by Maria Rudolph
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Now reform your ways and your actions and obey the Lord your God. Then the Lord will relent and not bring the disaster he has pronounced against you (Jeremiah 26:13).
A letter from an old friend arrived in our letterbox recently. It was sad and weighed down with a heart heavy from despair about the state of our church and our society at large. It spoke of rejection and a lack of feeling supported in fighting the Lord’s battle.
Jeremiah is called the ‘weeping prophet’. He was chosen by God to fulfil a task that would bring him much misery and hardship throughout his life. He was unusually young (Jeremiah 1:6) when he was chosen by God to be his mouthpiece to the people of Judah so they could reform themselves and turn back to God. Judah’s sister nation of Israel had already fallen captive to the Babylonians, and the situation was dire. The people had completely fallen away from God, were practising idol worship, even sacrificing children and engaging in all kinds of acts that directly opposed the Ten Commandments. It was Jeremiah’s harsh task to prophesy doom and gloom to an audience who couldn’t care less about what he said and thought he was downright stupid to the point of wanting to kill him.
Eventually, Jeremiah would be proven right as the events he foretold unfolded and the nation was taken into Babylonian exile for 70 years. When the remnant of Israelites eventually returned to their land and resettled in its towns, they all came together to listen to Ezra the priest, Nehemiah the governor and the Levites reading the Books of Moses to them, and the realisation of their failings hit them hard. They all started weeping, as once only Jeremiah had done. But Nehemiah graciously reminded them: ‘Do not grieve, for the joy of the Lord is your strength’ (Nehemiah 8:10).
We must heed Nehemiah’s advice each and every day. I could list at least ten reasons right now why I’d rather be weeping than rejoicing, and I’m sure you could too! What does your list look like? It’s good to admit what we feel upset about. The Lord hears our complaints loud and clear – even when they only take place inside our heads. And more than that, the Lord sees right down into the depth of our hearts, where the causes and the underlying reasons for those sadnesses are buried. No motive is hidden from him.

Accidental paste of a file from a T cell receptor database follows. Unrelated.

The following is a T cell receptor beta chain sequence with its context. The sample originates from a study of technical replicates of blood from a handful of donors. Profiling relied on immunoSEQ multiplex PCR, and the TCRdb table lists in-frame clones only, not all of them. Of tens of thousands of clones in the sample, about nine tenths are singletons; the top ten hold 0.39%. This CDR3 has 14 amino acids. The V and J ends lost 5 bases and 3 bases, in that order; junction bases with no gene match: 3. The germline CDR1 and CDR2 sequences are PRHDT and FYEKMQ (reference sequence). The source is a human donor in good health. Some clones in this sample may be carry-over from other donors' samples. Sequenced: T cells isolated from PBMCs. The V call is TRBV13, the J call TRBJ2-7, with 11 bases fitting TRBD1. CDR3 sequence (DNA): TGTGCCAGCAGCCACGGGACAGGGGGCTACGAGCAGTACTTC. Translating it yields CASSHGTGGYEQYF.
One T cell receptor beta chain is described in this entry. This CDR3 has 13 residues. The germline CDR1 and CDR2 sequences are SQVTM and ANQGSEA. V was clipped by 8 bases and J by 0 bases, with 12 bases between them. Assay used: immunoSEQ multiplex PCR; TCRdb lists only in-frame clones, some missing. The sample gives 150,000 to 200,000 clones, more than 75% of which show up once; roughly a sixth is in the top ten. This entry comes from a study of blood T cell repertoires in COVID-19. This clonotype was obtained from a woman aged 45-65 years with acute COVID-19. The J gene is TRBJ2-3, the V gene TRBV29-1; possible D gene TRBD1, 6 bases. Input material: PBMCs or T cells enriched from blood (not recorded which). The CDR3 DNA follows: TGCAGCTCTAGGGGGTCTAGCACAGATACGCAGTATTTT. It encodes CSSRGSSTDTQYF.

We must remember that unlike Jeremiah and the Israelites who were banished into exile, we live in the resurrection joy of our Lord Jesus Christ every day. We have received the good news to share with the world, telling of God becoming human and showing us the Father’s heart before dying a sacrificial death so that we gain life through his blood. It is good to weep with those who witnessed the crucifixion on Good Friday, but as Christians, we don’t remain there. We move towards Easter Sunday, the day of the resurrection, where we overflow with joy that Christ has risen indeed. And that is the day we celebrate in our worship Sunday after Sunday. We celebrate resurrection day. There is a reason for our weeping to become dancing week after week, and, in fact, daily, as we joyously celebrate Christ’s victory over sin, death and the devil forever.
Heavenly Father, when I despair because people seem to turn against you, restore the joy of your salvation in me just as Simeon rejoiced in the temple when he came face to face with baby Jesus. Make my heart leap for joy at the good news, and grant me the boldness and wisdom to share it. In Jesus’ name. Amen.